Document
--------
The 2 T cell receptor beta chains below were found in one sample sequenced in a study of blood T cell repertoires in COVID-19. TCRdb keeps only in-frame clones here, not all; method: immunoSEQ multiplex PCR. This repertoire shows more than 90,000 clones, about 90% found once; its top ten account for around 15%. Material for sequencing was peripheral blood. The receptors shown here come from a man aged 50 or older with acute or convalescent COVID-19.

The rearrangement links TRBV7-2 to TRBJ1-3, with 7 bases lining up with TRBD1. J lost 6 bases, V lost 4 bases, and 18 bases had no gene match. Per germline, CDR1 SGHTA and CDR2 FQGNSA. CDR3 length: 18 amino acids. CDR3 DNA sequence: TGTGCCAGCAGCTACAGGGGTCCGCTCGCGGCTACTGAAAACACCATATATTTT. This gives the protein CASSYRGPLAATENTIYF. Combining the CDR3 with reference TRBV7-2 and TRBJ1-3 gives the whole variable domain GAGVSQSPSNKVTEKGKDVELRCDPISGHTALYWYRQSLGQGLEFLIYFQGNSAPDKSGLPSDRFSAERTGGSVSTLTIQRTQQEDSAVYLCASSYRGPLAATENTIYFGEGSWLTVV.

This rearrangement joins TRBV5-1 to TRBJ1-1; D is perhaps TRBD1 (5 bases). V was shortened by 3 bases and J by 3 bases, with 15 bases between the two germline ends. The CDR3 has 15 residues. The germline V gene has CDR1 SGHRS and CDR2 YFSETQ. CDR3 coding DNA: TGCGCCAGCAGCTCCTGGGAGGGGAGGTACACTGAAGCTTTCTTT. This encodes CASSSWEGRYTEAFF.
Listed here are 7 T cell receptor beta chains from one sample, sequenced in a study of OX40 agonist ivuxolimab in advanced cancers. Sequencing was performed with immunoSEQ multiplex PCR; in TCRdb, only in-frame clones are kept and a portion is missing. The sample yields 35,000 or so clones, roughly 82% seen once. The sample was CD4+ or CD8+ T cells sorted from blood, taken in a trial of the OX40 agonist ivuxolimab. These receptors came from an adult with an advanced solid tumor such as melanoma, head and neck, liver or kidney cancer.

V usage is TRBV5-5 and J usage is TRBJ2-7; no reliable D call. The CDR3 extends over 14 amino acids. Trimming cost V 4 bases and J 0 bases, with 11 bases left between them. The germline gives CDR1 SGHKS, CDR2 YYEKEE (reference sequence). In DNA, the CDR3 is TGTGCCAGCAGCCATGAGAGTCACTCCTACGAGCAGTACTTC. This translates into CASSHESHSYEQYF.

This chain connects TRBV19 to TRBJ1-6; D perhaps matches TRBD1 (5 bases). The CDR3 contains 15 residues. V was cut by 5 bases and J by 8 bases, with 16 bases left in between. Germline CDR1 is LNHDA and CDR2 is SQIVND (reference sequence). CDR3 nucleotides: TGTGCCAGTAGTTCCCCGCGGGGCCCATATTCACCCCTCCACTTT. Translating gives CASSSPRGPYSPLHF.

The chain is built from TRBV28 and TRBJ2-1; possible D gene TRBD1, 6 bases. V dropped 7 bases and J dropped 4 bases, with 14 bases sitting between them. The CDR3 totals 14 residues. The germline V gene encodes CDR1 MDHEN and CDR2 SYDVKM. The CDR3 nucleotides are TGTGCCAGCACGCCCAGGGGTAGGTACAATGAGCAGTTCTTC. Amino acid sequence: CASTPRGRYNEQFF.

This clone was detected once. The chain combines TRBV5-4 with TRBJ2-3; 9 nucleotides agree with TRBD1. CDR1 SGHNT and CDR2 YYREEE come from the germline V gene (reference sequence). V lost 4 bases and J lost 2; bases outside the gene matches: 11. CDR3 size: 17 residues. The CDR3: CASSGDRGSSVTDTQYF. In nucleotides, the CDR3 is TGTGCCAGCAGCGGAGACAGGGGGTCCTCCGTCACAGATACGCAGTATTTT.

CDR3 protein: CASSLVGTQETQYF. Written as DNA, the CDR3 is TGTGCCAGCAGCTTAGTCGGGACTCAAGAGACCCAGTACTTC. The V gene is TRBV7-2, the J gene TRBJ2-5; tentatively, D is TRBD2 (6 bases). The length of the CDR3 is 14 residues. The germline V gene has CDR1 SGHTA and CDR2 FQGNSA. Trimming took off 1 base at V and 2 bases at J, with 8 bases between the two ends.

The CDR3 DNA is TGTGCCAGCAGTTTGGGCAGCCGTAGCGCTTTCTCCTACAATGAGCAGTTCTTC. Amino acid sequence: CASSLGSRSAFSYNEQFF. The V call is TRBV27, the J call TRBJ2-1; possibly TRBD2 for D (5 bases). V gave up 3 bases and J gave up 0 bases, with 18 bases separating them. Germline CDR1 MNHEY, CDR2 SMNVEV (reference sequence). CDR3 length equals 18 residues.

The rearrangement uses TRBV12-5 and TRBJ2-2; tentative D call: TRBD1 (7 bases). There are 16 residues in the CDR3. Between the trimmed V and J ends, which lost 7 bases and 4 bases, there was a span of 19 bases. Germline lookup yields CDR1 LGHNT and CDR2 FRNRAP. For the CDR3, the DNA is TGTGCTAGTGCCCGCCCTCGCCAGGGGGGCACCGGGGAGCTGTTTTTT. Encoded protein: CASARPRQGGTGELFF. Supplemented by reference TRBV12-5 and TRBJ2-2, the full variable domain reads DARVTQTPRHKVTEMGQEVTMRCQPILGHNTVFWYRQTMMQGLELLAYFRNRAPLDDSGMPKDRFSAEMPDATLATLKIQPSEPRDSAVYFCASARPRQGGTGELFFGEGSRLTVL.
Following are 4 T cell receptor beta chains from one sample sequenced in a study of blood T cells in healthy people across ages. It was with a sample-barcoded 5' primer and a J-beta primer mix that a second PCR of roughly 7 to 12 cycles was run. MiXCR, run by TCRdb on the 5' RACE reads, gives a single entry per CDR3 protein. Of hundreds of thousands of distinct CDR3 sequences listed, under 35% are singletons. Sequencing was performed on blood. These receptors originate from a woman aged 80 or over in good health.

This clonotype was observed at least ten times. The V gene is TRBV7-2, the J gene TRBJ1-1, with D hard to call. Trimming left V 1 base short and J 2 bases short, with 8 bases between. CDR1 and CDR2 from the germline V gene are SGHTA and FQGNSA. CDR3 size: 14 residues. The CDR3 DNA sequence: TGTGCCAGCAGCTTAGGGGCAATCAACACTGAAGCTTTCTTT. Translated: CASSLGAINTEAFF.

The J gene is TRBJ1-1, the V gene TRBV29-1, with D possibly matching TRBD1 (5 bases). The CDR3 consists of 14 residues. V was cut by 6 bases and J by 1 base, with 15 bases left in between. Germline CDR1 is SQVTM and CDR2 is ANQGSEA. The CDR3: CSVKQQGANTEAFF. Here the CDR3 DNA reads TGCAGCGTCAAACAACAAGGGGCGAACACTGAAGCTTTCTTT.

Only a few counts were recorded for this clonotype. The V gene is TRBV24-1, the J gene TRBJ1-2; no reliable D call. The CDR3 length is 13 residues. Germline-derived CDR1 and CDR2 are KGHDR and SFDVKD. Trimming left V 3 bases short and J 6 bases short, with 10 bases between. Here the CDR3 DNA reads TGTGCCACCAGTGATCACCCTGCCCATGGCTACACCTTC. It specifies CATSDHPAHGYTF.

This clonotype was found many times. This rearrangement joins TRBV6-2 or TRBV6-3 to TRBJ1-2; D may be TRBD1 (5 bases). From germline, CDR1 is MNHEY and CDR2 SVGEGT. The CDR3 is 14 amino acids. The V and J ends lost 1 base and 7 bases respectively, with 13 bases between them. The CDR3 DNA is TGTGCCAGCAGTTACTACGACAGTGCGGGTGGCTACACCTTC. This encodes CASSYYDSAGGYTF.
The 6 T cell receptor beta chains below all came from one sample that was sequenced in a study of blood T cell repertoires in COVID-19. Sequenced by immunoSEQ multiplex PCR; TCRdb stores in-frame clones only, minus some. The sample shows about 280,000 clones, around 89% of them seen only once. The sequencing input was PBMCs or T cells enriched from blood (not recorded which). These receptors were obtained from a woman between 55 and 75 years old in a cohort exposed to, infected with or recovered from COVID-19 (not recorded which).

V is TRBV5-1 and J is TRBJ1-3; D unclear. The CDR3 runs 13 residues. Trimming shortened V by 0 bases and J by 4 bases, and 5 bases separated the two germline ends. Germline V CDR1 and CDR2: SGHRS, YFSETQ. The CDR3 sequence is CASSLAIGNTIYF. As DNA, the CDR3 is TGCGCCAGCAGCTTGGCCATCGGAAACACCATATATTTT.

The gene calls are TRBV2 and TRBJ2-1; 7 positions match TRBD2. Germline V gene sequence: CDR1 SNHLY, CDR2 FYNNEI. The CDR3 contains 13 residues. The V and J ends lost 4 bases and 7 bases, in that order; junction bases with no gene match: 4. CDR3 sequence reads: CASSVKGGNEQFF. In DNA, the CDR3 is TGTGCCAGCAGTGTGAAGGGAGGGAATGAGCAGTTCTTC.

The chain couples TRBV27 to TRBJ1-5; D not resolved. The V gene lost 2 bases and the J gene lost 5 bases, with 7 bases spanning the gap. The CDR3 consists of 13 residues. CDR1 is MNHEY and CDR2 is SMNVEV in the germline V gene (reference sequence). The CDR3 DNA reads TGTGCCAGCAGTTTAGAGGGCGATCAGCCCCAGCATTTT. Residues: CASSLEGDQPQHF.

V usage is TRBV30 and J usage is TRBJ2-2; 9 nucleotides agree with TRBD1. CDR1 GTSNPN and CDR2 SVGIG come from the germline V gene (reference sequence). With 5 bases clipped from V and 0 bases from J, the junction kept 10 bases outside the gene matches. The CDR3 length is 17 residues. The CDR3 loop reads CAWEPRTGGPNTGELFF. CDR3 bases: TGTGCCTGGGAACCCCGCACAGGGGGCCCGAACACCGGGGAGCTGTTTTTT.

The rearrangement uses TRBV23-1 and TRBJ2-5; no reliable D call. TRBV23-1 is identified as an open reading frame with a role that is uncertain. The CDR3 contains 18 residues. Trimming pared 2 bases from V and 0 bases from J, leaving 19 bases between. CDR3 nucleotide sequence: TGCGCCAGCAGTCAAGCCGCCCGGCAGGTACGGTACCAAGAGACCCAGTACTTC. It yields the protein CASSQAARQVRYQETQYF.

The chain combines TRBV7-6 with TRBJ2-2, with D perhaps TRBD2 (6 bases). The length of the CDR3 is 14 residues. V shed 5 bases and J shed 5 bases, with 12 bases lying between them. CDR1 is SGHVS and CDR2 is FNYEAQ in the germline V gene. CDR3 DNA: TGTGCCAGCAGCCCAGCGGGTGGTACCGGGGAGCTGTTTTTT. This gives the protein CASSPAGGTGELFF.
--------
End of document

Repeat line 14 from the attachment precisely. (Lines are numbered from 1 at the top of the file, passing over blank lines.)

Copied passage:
The J gene is TRBJ1-1, the V gene TRBV29-1, with D possibly matching TRBD1 (5 bases). The CDR3 consists of 14 residues. V was cut by 6 bases and J by 1 base, with 15 bases left in between. Germline CDR1 is SQVTM and CDR2 is ANQGSEA. The CDR3: CSVKQQGANTEAFF. Here the CDR3 DNA reads TGCAGCGTCAAACAACAAGGGGCGAACACTGAAGCTTTCTTT.